Mark Reviews Movies

Half Magic


2 Stars (out of 4)

Director: Heather Graham

Cast: Heather Graham, Angela Kinsey, Stephanie Betriz, Jason Lewis, Luke Arnold, Chris D'Elia, Thomas Lennon, Alex Beh, Rhea Perlman 

MPAA Rating: R (for strong sexual content, nudity, language and drug use)

Running Time: 1:34

Release Date: 2/23/18 (limited)

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Capsule review by Mark Dujsik | February 22, 2018

Heather Graham's debut as both a screenwriter and a director is a mishmash of romantic comedy, buddy movie, and feminist ideas about empowerment in relationships, through sex, and at work—with the suggestion that there's some magic at play in achieving those goals. That last part seems a little out of place in Half Magic, but that's only if you actually believe that some supernatural power is responsible for the growth of these characters. It's never entirely clear if that's the point Graham wants to make.

That seems unlikely, and it's better to look at Honey (Graham), Eva (Angela Kinsey), and Candy's (Stephanie Beatriz) devotion to supposedly magical candles as a half-baked hook to tie together the narrative's various threads. This is, for the most part, a comedy about female empowerment as viewed through the lens of self-help stuff. If these women can only learn to love, respect, and trust themselves and each other, surely their lives will fall into place and their deepest wishes for fulfillment will be realized.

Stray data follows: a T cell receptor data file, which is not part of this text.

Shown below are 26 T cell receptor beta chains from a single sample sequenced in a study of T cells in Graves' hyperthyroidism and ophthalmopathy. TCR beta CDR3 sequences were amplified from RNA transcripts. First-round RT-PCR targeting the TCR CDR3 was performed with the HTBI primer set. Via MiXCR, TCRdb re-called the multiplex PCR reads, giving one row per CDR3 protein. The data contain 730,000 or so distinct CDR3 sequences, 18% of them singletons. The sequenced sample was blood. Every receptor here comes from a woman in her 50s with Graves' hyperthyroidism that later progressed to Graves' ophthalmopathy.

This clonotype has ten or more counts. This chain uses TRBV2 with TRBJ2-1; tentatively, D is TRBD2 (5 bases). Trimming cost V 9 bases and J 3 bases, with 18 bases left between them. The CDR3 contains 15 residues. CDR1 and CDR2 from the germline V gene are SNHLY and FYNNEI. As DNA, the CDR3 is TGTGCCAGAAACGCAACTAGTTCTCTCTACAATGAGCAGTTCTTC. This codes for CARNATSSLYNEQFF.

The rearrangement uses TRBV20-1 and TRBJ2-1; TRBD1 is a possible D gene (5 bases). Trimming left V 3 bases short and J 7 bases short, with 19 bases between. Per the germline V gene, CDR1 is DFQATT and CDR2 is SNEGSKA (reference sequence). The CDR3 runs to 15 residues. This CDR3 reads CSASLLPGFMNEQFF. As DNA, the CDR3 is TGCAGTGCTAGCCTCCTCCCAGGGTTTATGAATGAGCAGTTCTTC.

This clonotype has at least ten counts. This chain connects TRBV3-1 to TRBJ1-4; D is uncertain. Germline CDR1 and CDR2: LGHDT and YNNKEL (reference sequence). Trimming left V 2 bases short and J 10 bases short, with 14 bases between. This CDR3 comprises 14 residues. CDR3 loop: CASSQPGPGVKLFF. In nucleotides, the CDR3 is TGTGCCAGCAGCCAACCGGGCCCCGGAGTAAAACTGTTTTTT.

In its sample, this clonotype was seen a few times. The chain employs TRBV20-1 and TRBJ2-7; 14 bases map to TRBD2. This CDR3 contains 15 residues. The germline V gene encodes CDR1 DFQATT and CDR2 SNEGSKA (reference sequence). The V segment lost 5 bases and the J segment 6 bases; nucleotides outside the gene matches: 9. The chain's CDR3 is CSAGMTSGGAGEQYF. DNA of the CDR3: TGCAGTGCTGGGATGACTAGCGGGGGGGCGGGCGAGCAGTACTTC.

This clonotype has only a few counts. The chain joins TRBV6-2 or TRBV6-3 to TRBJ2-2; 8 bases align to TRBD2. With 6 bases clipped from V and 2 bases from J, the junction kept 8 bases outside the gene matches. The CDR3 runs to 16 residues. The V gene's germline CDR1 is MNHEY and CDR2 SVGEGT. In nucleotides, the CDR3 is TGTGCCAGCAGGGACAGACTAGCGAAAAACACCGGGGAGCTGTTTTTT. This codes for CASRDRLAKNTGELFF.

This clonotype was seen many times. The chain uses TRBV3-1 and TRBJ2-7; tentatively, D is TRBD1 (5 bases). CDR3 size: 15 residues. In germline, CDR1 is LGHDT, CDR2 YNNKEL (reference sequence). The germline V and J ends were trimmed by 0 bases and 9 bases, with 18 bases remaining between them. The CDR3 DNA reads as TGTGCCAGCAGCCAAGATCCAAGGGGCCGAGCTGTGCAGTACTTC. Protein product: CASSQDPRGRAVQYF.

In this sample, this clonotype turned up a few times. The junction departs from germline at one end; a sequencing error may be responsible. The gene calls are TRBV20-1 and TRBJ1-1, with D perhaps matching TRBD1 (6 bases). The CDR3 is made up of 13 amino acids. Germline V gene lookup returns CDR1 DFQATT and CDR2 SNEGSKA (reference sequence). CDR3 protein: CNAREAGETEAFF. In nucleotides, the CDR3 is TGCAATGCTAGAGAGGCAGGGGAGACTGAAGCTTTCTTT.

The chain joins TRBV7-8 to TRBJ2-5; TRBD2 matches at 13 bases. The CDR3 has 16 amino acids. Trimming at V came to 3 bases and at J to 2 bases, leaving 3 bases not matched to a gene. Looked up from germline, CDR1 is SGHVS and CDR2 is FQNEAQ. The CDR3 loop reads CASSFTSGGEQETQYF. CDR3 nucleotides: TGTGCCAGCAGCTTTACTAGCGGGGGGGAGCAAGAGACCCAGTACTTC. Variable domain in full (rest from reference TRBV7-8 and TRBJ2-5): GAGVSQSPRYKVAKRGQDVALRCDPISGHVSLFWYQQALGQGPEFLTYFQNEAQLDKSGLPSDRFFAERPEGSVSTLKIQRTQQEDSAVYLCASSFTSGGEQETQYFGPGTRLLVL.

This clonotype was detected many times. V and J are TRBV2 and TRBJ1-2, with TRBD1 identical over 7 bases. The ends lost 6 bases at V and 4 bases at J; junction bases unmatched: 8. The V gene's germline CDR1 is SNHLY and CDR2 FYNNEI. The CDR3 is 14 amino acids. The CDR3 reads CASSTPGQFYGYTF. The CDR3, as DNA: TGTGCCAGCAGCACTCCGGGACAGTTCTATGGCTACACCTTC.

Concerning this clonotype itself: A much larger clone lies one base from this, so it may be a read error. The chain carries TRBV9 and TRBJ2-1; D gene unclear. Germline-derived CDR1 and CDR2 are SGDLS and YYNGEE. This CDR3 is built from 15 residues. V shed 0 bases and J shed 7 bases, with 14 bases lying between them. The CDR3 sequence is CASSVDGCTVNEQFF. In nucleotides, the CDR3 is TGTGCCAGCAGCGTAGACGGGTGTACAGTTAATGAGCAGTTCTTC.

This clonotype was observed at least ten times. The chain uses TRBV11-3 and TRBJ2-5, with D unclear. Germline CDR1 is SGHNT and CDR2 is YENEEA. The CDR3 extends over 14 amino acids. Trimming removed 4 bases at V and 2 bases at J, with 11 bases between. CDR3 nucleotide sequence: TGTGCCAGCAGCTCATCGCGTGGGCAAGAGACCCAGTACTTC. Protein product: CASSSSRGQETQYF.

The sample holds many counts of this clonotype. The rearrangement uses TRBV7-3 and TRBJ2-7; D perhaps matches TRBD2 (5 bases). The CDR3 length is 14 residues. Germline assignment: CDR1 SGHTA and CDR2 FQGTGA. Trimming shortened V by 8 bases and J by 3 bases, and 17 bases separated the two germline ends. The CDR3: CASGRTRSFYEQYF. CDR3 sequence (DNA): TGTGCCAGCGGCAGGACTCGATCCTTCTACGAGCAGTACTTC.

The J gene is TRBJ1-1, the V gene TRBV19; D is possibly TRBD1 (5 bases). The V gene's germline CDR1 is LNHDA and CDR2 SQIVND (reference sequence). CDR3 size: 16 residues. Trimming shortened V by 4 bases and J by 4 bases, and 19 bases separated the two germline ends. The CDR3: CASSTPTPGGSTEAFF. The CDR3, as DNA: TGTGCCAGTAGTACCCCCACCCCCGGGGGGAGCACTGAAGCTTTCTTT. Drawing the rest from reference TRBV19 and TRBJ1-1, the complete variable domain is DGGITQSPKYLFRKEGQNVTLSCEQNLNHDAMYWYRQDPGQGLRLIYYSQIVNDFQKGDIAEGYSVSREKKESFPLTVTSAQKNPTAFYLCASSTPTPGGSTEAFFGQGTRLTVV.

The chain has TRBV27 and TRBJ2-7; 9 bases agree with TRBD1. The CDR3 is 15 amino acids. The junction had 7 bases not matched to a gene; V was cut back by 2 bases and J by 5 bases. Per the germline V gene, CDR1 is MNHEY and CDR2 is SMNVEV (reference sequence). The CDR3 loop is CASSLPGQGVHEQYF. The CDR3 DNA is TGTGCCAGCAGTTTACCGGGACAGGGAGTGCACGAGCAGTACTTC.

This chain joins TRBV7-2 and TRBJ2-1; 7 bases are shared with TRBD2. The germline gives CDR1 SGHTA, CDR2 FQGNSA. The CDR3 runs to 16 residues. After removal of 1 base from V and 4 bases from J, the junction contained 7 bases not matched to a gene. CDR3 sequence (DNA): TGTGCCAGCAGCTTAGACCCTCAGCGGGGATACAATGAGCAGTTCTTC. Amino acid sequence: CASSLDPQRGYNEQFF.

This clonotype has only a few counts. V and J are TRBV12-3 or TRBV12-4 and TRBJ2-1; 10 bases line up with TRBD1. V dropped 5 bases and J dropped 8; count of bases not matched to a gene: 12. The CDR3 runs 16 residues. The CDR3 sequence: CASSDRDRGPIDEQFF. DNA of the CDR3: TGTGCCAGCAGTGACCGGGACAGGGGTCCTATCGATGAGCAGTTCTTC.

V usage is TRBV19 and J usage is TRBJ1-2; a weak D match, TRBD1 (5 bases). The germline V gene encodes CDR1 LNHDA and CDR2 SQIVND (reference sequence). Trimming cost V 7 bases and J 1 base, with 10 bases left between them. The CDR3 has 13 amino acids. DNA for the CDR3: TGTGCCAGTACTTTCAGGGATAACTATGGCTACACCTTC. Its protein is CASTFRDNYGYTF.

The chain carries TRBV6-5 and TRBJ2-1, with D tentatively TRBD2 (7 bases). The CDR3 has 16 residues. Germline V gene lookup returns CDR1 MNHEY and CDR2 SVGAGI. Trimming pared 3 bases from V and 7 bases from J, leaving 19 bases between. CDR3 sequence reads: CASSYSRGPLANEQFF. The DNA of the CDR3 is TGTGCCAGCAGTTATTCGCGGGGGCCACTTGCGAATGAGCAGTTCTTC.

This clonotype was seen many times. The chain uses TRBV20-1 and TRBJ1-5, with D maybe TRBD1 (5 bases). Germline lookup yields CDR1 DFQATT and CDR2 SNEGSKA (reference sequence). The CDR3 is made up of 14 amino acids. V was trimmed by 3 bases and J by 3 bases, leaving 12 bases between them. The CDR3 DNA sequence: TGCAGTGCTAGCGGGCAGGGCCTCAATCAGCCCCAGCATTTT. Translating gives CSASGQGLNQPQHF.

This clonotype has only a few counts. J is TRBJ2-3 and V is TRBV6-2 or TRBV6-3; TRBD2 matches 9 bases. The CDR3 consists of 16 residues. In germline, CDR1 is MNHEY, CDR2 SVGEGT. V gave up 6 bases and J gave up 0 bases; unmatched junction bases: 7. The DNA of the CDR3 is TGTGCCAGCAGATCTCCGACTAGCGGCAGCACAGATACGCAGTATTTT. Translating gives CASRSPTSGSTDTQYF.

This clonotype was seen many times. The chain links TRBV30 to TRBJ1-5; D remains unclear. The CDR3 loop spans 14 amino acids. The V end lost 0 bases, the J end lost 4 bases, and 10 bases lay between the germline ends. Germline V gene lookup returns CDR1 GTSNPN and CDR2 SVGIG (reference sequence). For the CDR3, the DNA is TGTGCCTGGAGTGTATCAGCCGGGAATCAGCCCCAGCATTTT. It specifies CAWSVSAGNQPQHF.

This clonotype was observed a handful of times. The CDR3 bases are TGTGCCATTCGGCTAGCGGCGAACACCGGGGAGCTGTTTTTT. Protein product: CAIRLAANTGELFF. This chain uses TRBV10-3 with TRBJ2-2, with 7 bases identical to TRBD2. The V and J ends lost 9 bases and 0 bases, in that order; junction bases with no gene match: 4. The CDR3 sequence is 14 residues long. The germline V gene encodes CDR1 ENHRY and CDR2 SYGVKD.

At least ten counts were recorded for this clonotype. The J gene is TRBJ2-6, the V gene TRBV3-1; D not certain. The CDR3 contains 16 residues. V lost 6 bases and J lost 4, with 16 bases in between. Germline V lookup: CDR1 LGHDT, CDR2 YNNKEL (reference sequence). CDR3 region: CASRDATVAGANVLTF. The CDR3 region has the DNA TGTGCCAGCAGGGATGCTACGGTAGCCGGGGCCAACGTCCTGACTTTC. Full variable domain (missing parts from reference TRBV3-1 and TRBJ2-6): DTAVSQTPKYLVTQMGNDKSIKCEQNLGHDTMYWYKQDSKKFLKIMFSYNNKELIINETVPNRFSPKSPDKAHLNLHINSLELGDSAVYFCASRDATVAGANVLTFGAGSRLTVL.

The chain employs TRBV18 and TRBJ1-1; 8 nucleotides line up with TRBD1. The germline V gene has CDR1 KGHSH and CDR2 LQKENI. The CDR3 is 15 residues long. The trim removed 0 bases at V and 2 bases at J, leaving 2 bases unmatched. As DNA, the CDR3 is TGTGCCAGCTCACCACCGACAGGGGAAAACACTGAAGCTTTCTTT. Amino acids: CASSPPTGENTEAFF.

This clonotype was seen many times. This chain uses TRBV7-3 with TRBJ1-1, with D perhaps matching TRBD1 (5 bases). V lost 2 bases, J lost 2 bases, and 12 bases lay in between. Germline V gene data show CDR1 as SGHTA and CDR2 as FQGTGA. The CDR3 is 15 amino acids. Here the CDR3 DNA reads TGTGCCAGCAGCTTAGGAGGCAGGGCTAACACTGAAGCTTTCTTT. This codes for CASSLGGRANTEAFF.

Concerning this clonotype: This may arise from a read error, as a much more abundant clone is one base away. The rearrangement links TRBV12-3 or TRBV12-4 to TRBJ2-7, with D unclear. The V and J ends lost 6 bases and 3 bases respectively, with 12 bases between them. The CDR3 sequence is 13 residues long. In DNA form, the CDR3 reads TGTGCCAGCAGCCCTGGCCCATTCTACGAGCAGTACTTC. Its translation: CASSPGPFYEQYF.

It's an admirable sentiment, but there's little more to admire as much within the movie's attempt to provide as wide a scope as possible about what it's like to live as a woman in modern society. There's a lot, of course, about men, with the trio of women all looking for the right guy or trying to mold an available guy into the right one. Honey is dating her boss, an actor (played by Chris D'Elia) whose career choices reflect his misogynistic attitudes, and he ignores her dreams of becoming a filmmaker. Eva is divorced and starts up a relationship with her ex-husband Darren's (Thomas Lennon) friend Mark (Jason Lewis). Candy is dating a guy (played by Alex Beh) who treats her like his personal assistant.

Graham has much to say here, and it's entirely possible that it's simply too much when set against the movie's bright tone and light touch. Eva and Candy's stories feel like only slight variations on Honey's experiences, which makes the characters seem redundant in the big picture. Half Magic is at its best and broadest when Graham's character is trying to get her foot into the male-dominated world of Hollywood—a story that, given Graham's work in making this movie, seems as if it deserves its own, exclusive telling.

Copyright © 2018 by Mark Dujsik. All rights reserved.

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